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Physically based modeling in catchment hydrology at 50: Survey and outlook.


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Paniconi, Claudio et Putti, Mario (2015). Physically based modeling in catchment hydrology at 50: Survey and outlook. Water Resources Research , vol. 51 , nº 9. p. 7090-7129. DOI: 10.1002/2015wr017780.

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Integrated, process-based numerical models in hydrology are rapidly evolving, spurred by novel theories in mathematical physics, advances in computational methods, insights from laboratory and field experiments, and the need to better understand and predict the potential impacts of population, land use, and climate change on our water resources. At the catchment scale, these simulation models are commonly based on conservation principles for surface and subsurface water flow and solute transport (e.g., the Richards, shallow water, and advection-dispersion equations), and they require robust numerical techniques for their resolution. Traditional (and still open) challenges in developing reliable and efficient models are associated with heterogeneity and variability in parameters and state variables; nonlinearities and scale effects in process dynamics; and complex or poorly known boundary conditions and initial system states. As catchment modeling enters a highly interdisciplinary era, new challenges arise from the need to maintain physical and numerical consistency in the description of multiple processes that interact over a range of scales and across different compartments of an overall system. This paper first gives an historical overview (past 50 years) of some of the key developments in physically based hydrological modeling, emphasizing how the interplay between theory, experiments, and modeling has contributed to advancing the state of the art. The second part of the paper examines some outstanding problems in integrated catchment modeling from the perspective of recent developments in mathematical and computational science.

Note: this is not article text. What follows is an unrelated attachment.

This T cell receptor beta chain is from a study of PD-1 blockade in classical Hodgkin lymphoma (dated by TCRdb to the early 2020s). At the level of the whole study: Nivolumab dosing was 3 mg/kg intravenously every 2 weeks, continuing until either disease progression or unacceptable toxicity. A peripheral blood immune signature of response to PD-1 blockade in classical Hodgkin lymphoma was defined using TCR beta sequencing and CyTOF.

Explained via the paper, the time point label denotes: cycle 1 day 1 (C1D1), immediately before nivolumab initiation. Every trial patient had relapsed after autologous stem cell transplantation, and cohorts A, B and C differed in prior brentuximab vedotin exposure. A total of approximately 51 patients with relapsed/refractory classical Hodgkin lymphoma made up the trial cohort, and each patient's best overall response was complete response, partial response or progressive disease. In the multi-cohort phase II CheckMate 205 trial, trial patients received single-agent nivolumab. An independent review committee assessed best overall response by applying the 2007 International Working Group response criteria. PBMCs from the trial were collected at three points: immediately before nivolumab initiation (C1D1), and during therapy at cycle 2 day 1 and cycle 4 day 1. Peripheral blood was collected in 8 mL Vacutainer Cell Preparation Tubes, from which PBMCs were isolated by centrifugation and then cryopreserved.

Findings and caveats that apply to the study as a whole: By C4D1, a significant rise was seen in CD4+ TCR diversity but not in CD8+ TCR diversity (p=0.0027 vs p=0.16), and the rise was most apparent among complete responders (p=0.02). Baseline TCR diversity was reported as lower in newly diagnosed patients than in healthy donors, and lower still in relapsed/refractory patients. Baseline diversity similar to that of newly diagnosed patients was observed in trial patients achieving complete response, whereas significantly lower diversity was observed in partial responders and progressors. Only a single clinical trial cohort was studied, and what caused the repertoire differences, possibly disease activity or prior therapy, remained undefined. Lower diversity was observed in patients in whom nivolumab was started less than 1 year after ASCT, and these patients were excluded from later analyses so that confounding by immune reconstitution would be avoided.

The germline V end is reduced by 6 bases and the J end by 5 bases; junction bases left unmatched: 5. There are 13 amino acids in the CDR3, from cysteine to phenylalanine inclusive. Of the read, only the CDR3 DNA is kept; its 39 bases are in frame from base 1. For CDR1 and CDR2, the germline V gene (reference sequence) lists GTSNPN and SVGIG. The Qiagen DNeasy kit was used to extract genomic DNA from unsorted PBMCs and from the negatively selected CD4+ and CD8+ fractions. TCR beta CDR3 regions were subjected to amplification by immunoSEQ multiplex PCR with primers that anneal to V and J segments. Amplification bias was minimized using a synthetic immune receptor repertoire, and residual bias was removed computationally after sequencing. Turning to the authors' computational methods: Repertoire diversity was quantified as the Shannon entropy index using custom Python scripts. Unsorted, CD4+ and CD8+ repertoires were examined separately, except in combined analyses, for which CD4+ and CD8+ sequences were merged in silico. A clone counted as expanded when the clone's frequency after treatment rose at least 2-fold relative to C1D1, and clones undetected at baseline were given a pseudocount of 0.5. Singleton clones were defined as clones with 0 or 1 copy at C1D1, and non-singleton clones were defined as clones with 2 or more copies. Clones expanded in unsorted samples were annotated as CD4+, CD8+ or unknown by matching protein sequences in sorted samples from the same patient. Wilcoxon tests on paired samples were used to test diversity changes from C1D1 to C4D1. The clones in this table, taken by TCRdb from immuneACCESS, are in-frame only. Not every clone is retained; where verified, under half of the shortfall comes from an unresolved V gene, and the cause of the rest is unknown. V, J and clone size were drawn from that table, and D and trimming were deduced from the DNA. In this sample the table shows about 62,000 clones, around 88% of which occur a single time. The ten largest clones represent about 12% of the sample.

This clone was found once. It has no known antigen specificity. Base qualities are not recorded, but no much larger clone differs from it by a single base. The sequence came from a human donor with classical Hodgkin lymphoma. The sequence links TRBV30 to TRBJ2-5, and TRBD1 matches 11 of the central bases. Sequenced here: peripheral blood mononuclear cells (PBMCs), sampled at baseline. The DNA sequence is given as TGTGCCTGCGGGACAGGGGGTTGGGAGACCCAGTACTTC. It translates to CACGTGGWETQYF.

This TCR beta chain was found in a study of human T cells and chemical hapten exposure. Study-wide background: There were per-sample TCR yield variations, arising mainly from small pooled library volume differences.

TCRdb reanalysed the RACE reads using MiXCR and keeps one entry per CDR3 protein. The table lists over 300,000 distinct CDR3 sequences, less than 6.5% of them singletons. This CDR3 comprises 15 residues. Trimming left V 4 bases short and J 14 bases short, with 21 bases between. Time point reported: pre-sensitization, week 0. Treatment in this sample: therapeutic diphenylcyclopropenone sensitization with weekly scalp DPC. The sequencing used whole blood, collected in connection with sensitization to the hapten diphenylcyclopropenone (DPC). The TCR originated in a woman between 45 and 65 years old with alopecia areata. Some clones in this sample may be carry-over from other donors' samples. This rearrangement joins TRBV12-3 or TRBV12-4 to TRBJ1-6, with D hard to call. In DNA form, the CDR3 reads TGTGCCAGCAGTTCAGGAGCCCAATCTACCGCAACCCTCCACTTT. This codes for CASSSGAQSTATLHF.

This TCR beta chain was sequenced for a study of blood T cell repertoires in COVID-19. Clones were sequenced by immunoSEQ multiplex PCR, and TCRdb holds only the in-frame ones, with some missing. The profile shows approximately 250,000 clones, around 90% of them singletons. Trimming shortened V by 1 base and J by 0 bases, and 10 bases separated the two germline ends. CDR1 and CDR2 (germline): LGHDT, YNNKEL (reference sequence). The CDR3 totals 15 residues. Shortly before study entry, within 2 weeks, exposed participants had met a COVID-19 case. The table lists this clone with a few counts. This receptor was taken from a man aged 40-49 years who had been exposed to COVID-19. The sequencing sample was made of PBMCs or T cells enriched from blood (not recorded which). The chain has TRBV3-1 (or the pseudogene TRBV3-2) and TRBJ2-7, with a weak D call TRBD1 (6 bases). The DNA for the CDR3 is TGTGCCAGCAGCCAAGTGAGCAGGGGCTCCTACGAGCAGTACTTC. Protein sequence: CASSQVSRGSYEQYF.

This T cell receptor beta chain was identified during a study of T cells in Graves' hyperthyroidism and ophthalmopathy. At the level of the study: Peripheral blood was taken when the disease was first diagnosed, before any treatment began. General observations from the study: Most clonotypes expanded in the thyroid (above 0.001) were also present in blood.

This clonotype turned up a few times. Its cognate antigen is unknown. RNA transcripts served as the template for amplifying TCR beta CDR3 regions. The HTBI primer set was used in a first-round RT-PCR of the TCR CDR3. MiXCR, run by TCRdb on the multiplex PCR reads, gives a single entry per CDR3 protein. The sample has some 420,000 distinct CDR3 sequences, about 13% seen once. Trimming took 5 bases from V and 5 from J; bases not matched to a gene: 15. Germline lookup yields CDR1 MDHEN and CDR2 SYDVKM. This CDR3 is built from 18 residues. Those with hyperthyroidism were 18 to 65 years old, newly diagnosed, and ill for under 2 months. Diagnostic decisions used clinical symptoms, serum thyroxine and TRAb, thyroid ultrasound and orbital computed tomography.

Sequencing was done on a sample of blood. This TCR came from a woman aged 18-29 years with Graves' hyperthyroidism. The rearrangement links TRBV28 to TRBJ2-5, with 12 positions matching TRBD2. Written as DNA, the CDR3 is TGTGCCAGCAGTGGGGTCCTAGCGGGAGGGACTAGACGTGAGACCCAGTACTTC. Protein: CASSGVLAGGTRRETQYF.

Type de document: Article
Mots-clés libres: catchment hydrology; physically based modeling; numerical methods; surface; subsurface coupling; integrated models; ecohydrological interactions
Centre: Centre Eau Terre Environnement
Date de dépôt: 23 avr. 2018 17:56
Dernière modification: 27 nov. 2019 15:17
URI: https://espace.inrs.ca/id/eprint/3904

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